Ex-Gov. Hughes endorses Hollinger in heated 11th District Senate race CAMPAIGN 1994 -- MARYLAND SENATE

May 26, 1994|By Patrick Gilbert | Patrick Gilbert,Sun Staff Writer

He isn't the nominal head of the state Democratic Party, he doesn't hold public office anymore, and a lot of people didn't recognize him at first.

But state Sen. Paula C. Hollinger couldn't have been more pleased with the endorsement she got Tuesday night from former Gov. Harry R. Hughes.

Support from Maryland's last governor, Mrs. Hollinger implied, will do more for her campaign than the endorsement Gov. William Donald Schaefer gave her opponent, Sen. Janice Piccinini, in a bitter battle of Baltimore County incumbents thrown together by redistricting.

"Governor Hughes is still widely liked and respected," said Mrs. Hollinger at her campaign fund-raiser at Martin's West. "People still remember that he let the legislature set policy, that you could be against him on an issue one minute and he would be with you on another issue the next minute, that he served the state with grace and dignity."

Though Mr. Schaefer is one of the most successful politicians in Maryland history, he is a lame-duck governor whose popularity is on the wane and who has made enemies with his temper and occasional bullying tactics.

Mrs. Hollinger and Ms. Piccinini, two liberal Democrats and both fierce campaigners, were thrown together by a Schaefer-backed redistricting plan that combined portions of the old 10th and 11th districts.

When Mr. Hughes was introduced, there was a murmur of surprise from the crowd of 500, many of whom hadn't noticed his presence. Now practicing law in Baltimore, Mr. Hughes praised Mrs. Hollinger for her hard work, tenacity and passion on important issues.

"She might be one of the shortest legislators in Annapolis," Mr. Hughes said of the diminutive senator, "but when it comes to action and compassion, she's the tallest around."

Afterward, Mr. Hughes said he had worked longer with and was closer to Mrs. Hollinger than Ms. Piccinini.

"Paula has more experience, and I think has better instincts," he said.

Ms. Piccinini said she wouldn't comment on Mr. Hughes' endorsement. "The only endorsements I'm seeking and the only ones I'm focusing on are those of the voters," she said.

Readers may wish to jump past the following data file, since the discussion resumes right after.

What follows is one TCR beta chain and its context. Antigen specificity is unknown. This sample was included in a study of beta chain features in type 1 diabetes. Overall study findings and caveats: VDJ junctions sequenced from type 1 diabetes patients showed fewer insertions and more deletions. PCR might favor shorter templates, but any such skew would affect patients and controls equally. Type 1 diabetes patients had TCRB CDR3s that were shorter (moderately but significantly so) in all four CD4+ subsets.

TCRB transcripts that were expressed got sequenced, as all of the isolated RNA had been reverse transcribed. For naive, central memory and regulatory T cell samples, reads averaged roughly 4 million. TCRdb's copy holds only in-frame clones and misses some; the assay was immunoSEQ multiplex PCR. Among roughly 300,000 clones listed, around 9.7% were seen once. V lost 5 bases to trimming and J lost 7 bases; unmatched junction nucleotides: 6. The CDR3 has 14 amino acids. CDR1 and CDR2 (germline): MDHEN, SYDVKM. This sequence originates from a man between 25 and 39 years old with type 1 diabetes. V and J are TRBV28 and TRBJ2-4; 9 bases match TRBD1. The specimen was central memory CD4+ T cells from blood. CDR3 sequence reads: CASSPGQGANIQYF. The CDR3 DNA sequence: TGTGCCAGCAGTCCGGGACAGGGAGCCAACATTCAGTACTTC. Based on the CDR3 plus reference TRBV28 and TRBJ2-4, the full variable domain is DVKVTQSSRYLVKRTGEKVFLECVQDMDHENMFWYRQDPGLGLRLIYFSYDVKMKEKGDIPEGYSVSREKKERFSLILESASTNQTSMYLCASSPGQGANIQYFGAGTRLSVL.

In an unusual move for the nominal head of the Democratic

Party, Mr. Schaefer broke with the traditional neutrality and endorsed Ms. Piccinini at a fund-raiser she held in October.

Aides to Mr. Schaefer said he appreciated Ms. Piccinini's vote for his embattled 1992 budget and tax package as well as her support for his redistricting plan and a variety of crime bills.

In addition, Mr. Schaefer has a long-standing friendship with Ms. Piccinini's father, Anthony Piccinini, a developer and longtime Democratic fund-raiser.

Senator Hollinger voted against Mr. Schaefer's budget, fought the redistricting plan and challenged it in court. She is also allied with Lt. Gov. Melvin A. Steinberg, who, like Ms. Hollinger, is from Pikesville and who has been feuding with Mr. Schaefer for two years.

The Schaefer redistricting plan broke up the old 11th District and its politically cohesive Jewish neighborhoods in Pikesville and Randallstown.

Most of Randallstown was placed in the a new black-dominated 10th District, while part of Pikesville was gobbled up by the city-based 42nd District. That left Mrs. Hollinger and Ms. Piccinini to battle it out in the new 11th District, a more rural, conservative area that covers the rest of northwestern Baltimore County.

Since then they've been waging a fierce door-to-door campaign, centering on the fast-growing Owings Mills area, where many of Mrs. Hollinger's traditional constituents have moved in recent years.

"I've been getting a lot of positive response going door-to-door, and I'm confident we will take this one," said Mrs. Hollinger, a 53-year-old nurse who has specialized in health care issues during eight years in the House and six years in the Senate.

Ms. Piccinini, 48, former president of the Maryland State Teachers Association and Teachers Association of Baltimore County, rode an abortion-rights platform to victory in 1990 when she defeated veteran Sen. Francis X. Kelly, leader of an anti-abortion filibuster in the Senate.

Other prominent Democrats on the state and local level are staying neutral in the race. Senate President Thomas V. Mike Mileler Jr., a Prince George's County Democrat, showed up at the Hollinger fund-raiser but had kind words for both.

"They're both hard-working legislators, but which one to send back to Annapolis is up to the voters in the district to decide," he said.

"There's nothing to be gained by taking sides on this one," said Kevin Kamenetz, county Democratic Party chief and candidate for the 2nd District County Council seat.

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